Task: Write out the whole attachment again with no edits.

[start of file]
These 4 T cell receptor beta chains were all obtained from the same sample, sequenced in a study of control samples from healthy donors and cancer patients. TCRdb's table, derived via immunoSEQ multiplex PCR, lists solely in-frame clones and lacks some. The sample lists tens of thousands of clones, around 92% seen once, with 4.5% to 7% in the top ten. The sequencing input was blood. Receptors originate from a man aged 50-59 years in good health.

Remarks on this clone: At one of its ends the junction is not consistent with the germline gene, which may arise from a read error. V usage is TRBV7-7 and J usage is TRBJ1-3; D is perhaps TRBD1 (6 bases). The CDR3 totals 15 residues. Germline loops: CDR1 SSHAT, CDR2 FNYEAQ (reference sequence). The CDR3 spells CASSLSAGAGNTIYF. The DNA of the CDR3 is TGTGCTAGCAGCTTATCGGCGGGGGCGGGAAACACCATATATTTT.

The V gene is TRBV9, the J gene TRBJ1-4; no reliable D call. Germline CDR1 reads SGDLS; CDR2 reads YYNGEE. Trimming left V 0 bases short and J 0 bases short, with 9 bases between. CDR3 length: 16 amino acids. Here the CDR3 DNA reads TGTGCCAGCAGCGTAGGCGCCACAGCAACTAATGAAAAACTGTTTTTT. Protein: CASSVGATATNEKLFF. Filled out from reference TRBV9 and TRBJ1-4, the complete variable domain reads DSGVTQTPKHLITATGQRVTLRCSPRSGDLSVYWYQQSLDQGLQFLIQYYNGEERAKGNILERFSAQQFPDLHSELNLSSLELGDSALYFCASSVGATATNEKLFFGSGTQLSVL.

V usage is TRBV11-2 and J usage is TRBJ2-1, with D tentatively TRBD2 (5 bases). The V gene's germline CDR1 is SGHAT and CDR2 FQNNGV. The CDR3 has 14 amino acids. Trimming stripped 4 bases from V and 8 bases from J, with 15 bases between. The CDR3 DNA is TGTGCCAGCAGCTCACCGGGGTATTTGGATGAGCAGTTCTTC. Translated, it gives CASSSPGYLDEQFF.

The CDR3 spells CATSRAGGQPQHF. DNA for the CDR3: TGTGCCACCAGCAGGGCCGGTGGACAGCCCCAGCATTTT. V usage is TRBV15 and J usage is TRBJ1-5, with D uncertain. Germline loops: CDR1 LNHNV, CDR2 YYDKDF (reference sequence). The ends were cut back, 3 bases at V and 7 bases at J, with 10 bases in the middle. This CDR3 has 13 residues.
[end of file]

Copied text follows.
These 4 T cell receptor beta chains were all obtained from the same sample, sequenced in a study of control samples from healthy donors and cancer patients. TCRdb's table, derived via immunoSEQ multiplex PCR, lists solely in-frame clones and lacks some. The sample lists tens of thousands of clones, around 92% seen once, with 4.5% to 7% in the top ten. The sequencing input was blood. Receptors originate from a man aged 50-59 years in good health.

Remarks on this clone: At one of its ends the junction is not consistent with the germline gene, which may arise from a read error. V usage is TRBV7-7 and J usage is TRBJ1-3; D is perhaps TRBD1 (6 bases). The CDR3 totals 15 residues. Germline loops: CDR1 SSHAT, CDR2 FNYEAQ (reference sequence). The CDR3 spells CASSLSAGAGNTIYF. The DNA of the CDR3 is TGTGCTAGCAGCTTATCGGCGGGGGCGGGAAACACCATATATTTT.

The V gene is TRBV9, the J gene TRBJ1-4; no reliable D call. Germline CDR1 reads SGDLS; CDR2 reads YYNGEE. Trimming left V 0 bases short and J 0 bases short, with 9 bases between. CDR3 length: 16 amino acids. Here the CDR3 DNA reads TGTGCCAGCAGCGTAGGCGCCACAGCAACTAATGAAAAACTGTTTTTT. Protein: CASSVGATATNEKLFF. Filled out from reference TRBV9 and TRBJ1-4, the complete variable domain reads DSGVTQTPKHLITATGQRVTLRCSPRSGDLSVYWYQQSLDQGLQFLIQYYNGEERAKGNILERFSAQQFPDLHSELNLSSLELGDSALYFCASSVGATATNEKLFFGSGTQLSVL.

V usage is TRBV11-2 and J usage is TRBJ2-1, with D tentatively TRBD2 (5 bases). The V gene's germline CDR1 is SGHAT and CDR2 FQNNGV. The CDR3 has 14 amino acids. Trimming stripped 4 bases from V and 8 bases from J, with 15 bases between. The CDR3 DNA is TGTGCCAGCAGCTCACCGGGGTATTTGGATGAGCAGTTCTTC. Translated, it gives CASSSPGYLDEQFF.

The CDR3 spells CATSRAGGQPQHF. DNA for the CDR3: TGTGCCACCAGCAGGGCCGGTGGACAGCCCCAGCATTTT. V usage is TRBV15 and J usage is TRBJ1-5, with D uncertain. Germline loops: CDR1 LNHNV, CDR2 YYDKDF (reference sequence). The ends were cut back, 3 bases at V and 7 bases at J, with 10 bases in the middle. This CDR3 has 13 residues.